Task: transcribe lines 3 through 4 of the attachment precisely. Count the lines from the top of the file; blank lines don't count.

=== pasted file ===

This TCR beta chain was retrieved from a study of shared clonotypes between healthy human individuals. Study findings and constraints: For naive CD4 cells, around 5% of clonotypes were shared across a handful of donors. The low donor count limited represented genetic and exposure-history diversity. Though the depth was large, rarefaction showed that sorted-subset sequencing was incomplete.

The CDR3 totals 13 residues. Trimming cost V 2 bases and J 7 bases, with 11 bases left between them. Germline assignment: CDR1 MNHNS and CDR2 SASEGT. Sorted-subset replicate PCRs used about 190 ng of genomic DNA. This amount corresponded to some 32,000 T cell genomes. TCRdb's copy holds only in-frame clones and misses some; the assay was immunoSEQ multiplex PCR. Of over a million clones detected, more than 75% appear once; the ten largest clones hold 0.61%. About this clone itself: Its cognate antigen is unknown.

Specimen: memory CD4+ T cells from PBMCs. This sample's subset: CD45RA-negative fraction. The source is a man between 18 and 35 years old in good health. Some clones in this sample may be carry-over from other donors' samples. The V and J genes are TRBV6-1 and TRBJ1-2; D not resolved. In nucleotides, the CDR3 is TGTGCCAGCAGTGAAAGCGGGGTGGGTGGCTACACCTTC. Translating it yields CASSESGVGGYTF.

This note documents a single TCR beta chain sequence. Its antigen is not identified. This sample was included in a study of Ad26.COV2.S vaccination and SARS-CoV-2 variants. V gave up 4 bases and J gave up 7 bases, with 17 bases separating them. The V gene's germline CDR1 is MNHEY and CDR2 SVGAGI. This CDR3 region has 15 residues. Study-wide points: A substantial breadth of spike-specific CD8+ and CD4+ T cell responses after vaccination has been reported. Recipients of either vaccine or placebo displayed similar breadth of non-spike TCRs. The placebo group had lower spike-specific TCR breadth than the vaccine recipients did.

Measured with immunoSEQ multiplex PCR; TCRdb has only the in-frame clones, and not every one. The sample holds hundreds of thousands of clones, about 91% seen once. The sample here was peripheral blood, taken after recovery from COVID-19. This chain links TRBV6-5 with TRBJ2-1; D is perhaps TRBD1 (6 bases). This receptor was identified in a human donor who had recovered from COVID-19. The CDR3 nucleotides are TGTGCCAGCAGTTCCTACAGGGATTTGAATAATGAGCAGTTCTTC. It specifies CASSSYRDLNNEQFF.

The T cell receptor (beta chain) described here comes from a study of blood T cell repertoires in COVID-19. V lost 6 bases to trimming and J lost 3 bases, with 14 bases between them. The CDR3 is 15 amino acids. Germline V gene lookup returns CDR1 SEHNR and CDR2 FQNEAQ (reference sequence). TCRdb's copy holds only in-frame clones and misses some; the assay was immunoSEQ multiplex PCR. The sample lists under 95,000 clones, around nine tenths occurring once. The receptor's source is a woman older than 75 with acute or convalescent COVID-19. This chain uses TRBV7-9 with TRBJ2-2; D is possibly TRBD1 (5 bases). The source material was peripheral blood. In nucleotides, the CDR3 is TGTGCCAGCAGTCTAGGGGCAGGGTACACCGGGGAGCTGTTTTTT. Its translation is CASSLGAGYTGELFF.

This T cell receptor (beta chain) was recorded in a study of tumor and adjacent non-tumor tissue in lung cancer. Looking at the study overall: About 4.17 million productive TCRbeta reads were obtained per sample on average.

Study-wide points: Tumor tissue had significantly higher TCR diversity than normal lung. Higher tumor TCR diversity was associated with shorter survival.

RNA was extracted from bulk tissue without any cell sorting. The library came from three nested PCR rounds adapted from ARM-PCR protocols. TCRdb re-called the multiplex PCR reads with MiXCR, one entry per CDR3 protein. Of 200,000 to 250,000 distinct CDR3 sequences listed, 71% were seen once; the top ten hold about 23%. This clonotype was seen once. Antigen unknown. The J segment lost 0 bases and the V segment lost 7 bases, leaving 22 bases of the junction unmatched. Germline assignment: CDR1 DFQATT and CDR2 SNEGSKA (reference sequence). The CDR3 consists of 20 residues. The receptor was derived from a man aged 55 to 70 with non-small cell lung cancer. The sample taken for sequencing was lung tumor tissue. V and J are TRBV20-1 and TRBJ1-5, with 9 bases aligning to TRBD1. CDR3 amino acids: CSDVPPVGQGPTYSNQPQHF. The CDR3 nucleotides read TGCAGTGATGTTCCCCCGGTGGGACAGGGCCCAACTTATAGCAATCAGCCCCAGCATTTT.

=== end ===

Specimen: memory CD4+ T cells from PBMCs. This sample's subset: CD45RA-negative fraction. The source is a man between 18 and 35 years old in good health. Some clones in this sample may be carry-over from other donors' samples. The V and J genes are TRBV6-1 and TRBJ1-2; D not resolved. In nucleotides, the CDR3 is TGTGCCAGCAGTGAAAGCGGGGTGGGTGGCTACACCTTC. Translating it yields CASSESGVGGYTF.

This note documents a single TCR beta chain sequence. Its antigen is not identified. This sample was included in a study of Ad26.COV2.S vaccination and SARS-CoV-2 variants. V gave up 4 bases and J gave up 7 bases, with 17 bases separating them. The V gene's germline CDR1 is MNHEY and CDR2 SVGAGI. This CDR3 region has 15 residues. Study-wide points: A substantial breadth of spike-specific CD8+ and CD4+ T cell responses after vaccination has been reported. Recipients of either vaccine or placebo displayed similar breadth of non-spike TCRs. The placebo group had lower spike-specific TCR breadth than the vaccine recipients did.